Many owners feel they are depriving their horses if they aren't feeding them a bunch of supplements. “If a little is good, a lot is better” is often the philosophy, with the reasoning being a horse will simply release extra nutrients in waste with no harm done. Experts say this is a common misconception and one that can be detrimental to the horse's health and the owner's pocketbook. What owners fail to realize is that even if a nutrient isn't toxic in large quantities, a horse's body still has to work harder to process nutrients that are fed in excess of its needs. Besides dietary inefficiency, piling on too many supplements could increase the risk of accidentally overloading a horse on one nutrient which could cause health problems or toxicity.
Dr. Carey Williams, nutritionist and associate professor of animal science at Rutgers University in New Jersey, said horsemen run into trouble when they feed several supplements without considering the cumulative amount of nutrients in the horse's overall diet. Vitamin A is one example.
“Vitamin A is regularly put in a lot of supplements, regardless of what they're for,” Williams said. “People don't realize that if they're feeding four or five supplements, they're at toxic levels, especially if the horse is on a really good-quality forage and a high-grain diet.”
Too much Vitamin A in a young horse's diet can hamper growth, cause skin conditions, and interfere with bone development.
Williams said although fat-soluble vitamins A, D, E, and K are stored in the body instead of being excreted, making them potentially toxic, very high levels usually are required to cause a problem.
Williams said protein is the nutrient she most often finds being fed in excess. Horseman associate protein and its building blocks, amino acids, with support for muscles. But coping with excess protein taxes the kidneys and places a general strain on the horse's body.
Too much protein actually can slow down a racehorse because it causes them to produce too much ammonia. According to a 2010 study of racetrack feeding practices published in the Equine Veterinary Journal by the University of Maryland's Dr. Michael Glade, every kilogram of crude protein ingested over the recommended level caused horses to finish one to three seconds slower. Researchers theorized energy that should have been devoted to performance was instead utilized to detoxify the body of excess ammonia.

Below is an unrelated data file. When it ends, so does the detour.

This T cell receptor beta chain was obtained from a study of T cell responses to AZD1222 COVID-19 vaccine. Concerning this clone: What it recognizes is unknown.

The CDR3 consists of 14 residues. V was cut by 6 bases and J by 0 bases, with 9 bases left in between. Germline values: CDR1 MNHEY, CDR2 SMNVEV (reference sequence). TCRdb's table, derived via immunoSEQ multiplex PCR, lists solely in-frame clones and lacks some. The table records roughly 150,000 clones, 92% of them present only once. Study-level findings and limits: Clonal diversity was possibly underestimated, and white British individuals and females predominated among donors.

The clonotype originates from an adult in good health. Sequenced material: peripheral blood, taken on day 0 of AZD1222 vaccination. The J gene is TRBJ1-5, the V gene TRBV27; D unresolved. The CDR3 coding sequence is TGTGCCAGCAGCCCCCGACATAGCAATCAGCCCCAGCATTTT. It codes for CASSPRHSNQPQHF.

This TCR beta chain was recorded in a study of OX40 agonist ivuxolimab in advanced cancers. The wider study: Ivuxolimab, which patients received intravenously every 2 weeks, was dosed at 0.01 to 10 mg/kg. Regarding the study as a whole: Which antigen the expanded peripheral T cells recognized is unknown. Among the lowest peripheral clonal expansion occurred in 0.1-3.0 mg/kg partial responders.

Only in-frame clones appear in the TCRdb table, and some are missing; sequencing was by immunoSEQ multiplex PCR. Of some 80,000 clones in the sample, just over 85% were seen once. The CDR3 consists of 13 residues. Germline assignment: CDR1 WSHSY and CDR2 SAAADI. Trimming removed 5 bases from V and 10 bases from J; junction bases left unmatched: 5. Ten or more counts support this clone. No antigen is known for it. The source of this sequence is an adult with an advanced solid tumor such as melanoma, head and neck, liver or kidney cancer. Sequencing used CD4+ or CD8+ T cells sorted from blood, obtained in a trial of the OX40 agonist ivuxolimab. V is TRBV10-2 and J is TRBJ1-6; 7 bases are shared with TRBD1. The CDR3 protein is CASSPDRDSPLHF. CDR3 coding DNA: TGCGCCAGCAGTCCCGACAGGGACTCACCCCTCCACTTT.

Excess ammonia from urine in a horse's stall can cause eye irritation, hoof problems, and respiratory disease.
Selenium can reach toxic levels quickly. Williams said the normal equine diet should contain one to three parts per million (ppm) of the mineral, but just 18 ppm is toxic. Feeding two or three supplements containing selenium could add up. This becomes more dangerous if the horse is in an area of the country where selenium is naturally abundant in soil.
“If you're in a selenium-deficient area and you're feeding a couple of supplements, that will be okay,” Williams said. “[Toxicity] usually happens when you're in an area where the soil is high in selenium or you have selenium-retaining plants, along with the high selenium in the diet.”
The first sign of selenium toxicity is loss of mane and tail hair; in extreme cases, the hooves will slough off and the horse will have to be euthanized.
Magnesium is another commonly overfed mineral. The mineral is touted as a calming agent, and many horse owners with nervous or difficult horses automatically turn to these supplements as a quick fix.
“Magnesium seems to be in a lot of substances, and some forages can get really high in magnesium,” she said.
Although little is known about the toxic effects of magnesium in horses, data from other species suggests it may cause clinical signs similar to calcium deficiency — developmental orthopedic disease, loose teeth, and weight loss.
Copper and zinc are also minerals of concern because they must be given in balance with each other. Feeding too much of one will cause a deficiency of the other. Other nutrients in the diet must also be fed in the proper ratio, such as calcium to phosphorus.
If testing shows your horse is suffering from heavy metal toxicity, Williams said to look to pollution in its environment, not its feed tub. Industrial pollutants may creep into the pasture or contaminate water.
Supplementing a deficiency
Williams warned that treating a deficiency in a horse is more complicated than simply supplementing the diet with that nutrient. If the amount of the nutrient in the horse's diet is adequate, some underlying cause may be present.
“That's a really big thing with iron, especially in horses that have anemia,” she said. “People will think they just need more iron because they're anemic. Horses aren't that way; they don't metabolize that way either. So if a horse is anemic, there's a reason for it, and it's typically not the iron.”
Williams advised horsemen to look at the ingredients of all the supplements they feed, the guaranteed analysis of their horse feed, and their forage analysis, if available, to calculate the cumulative amount of specific nutrients their horses consume. Then they can compare their findings with the National Research Council's recommendations, Nutrient Requirements for Horses, which is available on the Internet and in hard copy.
She added that a horse compromised by a condition or a disease might require a special diet, so the owner should consult a nutritionist or a veterinarian when formulating or changing that horse's diet.
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